/Volumes/Cordova-2.0.0/bin/replaces: line 28: tmpFile: Read-only file system
    mv: tmpFile: No such file or directory
    I don’t know what the problem is


    August 23, 2012 at 5:02 pm

    • i forgot to add this…I can’t figure out why it’s saying no such file or directory…it actually creates the xcodeproject…but a lot of the files and references in Xcode are still referencing __Testing__ instead of HelloWorld…like it got part way through the creation process when it got that error and didn’t finish

      any help?


      August 23, 2012 at 5:22 pm

      • The easiest way is to copy it to your desktop….and follow this:
        Create a folder that you gonna all Test and another folder inside the first folder and name it App(just examples)….
        Now drag and drop the bin folder in your terminal on the dock and then type then copy and paste this in your terminal: ” .create ~/Desktop/Test/App com.helloworld YourAppName ” and then press enter
        Fallow this:…..

        Marius Lalsomde

        August 24, 2012 at 10:58 pm

    • Copy the bin folder to your hard disk first, instead of from the .dmg mounted volume.


      August 24, 2012 at 8:05 pm

      • Thanks…I had in fact copied it to my hard drive like the instructions said…but then immediately went back to the .dmg folder and used the bin folder there instead.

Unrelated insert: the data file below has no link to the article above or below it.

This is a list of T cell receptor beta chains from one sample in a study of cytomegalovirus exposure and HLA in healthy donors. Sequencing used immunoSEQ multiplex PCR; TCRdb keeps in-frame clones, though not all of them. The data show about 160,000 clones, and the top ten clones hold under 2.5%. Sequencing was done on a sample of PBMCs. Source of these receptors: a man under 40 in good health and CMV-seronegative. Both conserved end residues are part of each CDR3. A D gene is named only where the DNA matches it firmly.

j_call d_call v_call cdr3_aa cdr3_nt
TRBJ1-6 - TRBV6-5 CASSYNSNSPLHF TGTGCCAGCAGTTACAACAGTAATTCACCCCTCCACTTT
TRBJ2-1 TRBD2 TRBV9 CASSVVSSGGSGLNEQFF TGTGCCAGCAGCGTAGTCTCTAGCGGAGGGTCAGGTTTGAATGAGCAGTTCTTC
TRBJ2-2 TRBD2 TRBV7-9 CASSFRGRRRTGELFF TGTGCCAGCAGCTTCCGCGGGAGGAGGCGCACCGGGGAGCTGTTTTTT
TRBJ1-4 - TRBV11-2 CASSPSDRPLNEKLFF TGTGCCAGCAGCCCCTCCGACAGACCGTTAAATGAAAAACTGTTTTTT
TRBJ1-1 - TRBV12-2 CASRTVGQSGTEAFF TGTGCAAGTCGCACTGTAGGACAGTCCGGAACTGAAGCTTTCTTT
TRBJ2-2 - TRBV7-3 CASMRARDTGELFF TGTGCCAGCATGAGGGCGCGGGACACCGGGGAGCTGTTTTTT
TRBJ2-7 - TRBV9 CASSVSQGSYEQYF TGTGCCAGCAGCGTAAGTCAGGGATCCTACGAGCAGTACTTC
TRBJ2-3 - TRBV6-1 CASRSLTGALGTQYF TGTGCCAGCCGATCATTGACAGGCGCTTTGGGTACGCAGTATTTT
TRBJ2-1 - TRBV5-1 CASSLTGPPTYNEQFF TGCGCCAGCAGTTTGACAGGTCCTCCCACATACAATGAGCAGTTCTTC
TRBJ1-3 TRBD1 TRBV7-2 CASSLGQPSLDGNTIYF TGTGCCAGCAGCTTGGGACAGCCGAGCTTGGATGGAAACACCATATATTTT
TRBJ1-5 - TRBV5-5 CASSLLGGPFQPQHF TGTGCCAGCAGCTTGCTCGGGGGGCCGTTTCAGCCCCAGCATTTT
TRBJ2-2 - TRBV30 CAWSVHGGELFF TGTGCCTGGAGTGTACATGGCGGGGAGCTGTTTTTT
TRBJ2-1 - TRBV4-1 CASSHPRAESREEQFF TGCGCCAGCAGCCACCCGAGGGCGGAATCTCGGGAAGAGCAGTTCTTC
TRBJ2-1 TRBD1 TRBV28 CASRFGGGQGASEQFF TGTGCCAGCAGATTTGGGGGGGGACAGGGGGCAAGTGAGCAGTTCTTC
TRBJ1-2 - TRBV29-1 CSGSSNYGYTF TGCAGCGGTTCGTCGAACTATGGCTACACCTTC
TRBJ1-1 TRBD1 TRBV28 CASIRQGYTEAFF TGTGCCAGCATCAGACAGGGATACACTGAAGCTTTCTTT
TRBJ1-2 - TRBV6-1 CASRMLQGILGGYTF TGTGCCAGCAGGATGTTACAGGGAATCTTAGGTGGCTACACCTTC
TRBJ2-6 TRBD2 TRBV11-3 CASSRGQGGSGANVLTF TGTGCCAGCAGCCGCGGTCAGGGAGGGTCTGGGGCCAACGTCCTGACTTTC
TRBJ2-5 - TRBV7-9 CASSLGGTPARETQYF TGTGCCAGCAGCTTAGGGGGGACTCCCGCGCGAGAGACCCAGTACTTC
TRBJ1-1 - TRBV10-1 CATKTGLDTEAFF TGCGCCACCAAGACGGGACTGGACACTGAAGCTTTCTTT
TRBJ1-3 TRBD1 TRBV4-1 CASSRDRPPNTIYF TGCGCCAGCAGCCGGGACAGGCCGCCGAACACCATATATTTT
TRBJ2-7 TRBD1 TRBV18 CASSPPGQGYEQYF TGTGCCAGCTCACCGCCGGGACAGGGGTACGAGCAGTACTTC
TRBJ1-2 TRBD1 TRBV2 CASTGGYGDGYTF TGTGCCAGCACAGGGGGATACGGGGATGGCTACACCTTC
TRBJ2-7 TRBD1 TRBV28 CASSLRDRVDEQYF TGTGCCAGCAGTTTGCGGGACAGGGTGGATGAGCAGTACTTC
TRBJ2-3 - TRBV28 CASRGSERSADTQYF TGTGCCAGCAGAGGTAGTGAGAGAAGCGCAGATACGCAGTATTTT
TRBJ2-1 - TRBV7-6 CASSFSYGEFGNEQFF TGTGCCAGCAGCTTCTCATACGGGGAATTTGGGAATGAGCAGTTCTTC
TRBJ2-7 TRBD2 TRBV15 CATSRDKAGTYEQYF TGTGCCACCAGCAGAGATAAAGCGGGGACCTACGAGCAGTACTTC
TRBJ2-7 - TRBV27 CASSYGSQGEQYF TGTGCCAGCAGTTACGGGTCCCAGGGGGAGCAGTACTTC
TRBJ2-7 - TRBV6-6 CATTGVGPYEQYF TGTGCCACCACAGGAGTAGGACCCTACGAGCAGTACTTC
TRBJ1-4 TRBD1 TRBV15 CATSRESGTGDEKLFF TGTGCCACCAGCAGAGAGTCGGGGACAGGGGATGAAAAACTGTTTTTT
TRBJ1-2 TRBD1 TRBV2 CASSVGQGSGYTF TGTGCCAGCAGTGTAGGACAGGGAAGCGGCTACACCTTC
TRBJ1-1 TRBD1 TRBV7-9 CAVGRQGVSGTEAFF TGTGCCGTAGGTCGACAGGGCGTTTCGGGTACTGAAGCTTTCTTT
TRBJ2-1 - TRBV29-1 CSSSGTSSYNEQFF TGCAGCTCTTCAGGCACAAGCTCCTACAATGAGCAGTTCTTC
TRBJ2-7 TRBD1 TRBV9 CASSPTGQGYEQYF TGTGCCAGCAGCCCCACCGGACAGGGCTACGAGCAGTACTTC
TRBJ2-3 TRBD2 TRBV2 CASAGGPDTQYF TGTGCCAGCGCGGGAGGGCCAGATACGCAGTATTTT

August 25, 2012 at 8:35 am

  19. […] Source (check #4) […]

  20. Hello
    My app is not working with Cordova (device and simulator). I am running Cordova2, Xcode 4.3 and Require.Js. I believe my problem is the ‘deviceready’ step.
    I would like to integrate the sample code with my code that runs in my browser:

    SAMPLE with PhoneGap2:
    var start = {
    initialize: function() {
    bind: function() {
    document.addEventListener(‘deviceready’, this.deviceready, false);
    deviceready: function() {
    // note that this is an event handler so the scope is that of the event
    // so we need to call, and not‘deviceready’);
    report: function(id) {
    console.log(“report:” + id);

    MY code called when require.js loads:
    define([‘app’], function(app) {
    $(document).ready(function() {
    console.log(“DOM IS READY”);

    Thanks a lot!


    September 20, 2012 at 8:48 pm

  21. […] aren’t natively supported by the browsers in Android or older versions of Cordova under iOS, which means you’ll need to use a PhoneGap plugin if you want to use them on the […]